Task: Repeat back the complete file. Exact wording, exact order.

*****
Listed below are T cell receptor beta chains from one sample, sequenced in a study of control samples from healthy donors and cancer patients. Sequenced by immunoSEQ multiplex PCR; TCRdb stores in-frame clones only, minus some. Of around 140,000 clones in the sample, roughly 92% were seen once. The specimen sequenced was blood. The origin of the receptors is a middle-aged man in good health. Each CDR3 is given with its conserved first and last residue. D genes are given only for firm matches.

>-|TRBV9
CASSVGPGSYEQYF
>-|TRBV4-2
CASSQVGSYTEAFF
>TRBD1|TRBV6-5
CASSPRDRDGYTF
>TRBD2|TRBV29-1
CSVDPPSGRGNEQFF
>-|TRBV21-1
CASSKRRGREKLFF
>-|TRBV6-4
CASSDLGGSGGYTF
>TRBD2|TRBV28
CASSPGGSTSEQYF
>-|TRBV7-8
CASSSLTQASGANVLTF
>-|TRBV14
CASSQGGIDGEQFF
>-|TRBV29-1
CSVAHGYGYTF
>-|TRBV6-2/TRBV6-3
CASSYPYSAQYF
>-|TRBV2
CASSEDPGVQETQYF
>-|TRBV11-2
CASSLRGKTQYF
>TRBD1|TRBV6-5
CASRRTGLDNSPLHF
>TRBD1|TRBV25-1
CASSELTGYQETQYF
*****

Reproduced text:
Listed below are T cell receptor beta chains from one sample, sequenced in a study of control samples from healthy donors and cancer patients. Sequenced by immunoSEQ multiplex PCR; TCRdb stores in-frame clones only, minus some. Of around 140,000 clones in the sample, roughly 92% were seen once. The specimen sequenced was blood. The origin of the receptors is a middle-aged man in good health. Each CDR3 is given with its conserved first and last residue. D genes are given only for firm matches.

>-|TRBV9
CASSVGPGSYEQYF
>-|TRBV4-2
CASSQVGSYTEAFF
>TRBD1|TRBV6-5
CASSPRDRDGYTF
>TRBD2|TRBV29-1
CSVDPPSGRGNEQFF
>-|TRBV21-1
CASSKRRGREKLFF
>-|TRBV6-4
CASSDLGGSGGYTF
>TRBD2|TRBV28
CASSPGGSTSEQYF
>-|TRBV7-8
CASSSLTQASGANVLTF
>-|TRBV14
CASSQGGIDGEQFF
>-|TRBV29-1
CSVAHGYGYTF
>-|TRBV6-2/TRBV6-3
CASSYPYSAQYF
>-|TRBV2
CASSEDPGVQETQYF
>-|TRBV11-2
CASSLRGKTQYF
>TRBD1|TRBV6-5
CASRRTGLDNSPLHF
>TRBD1|TRBV25-1
CASSELTGYQETQYF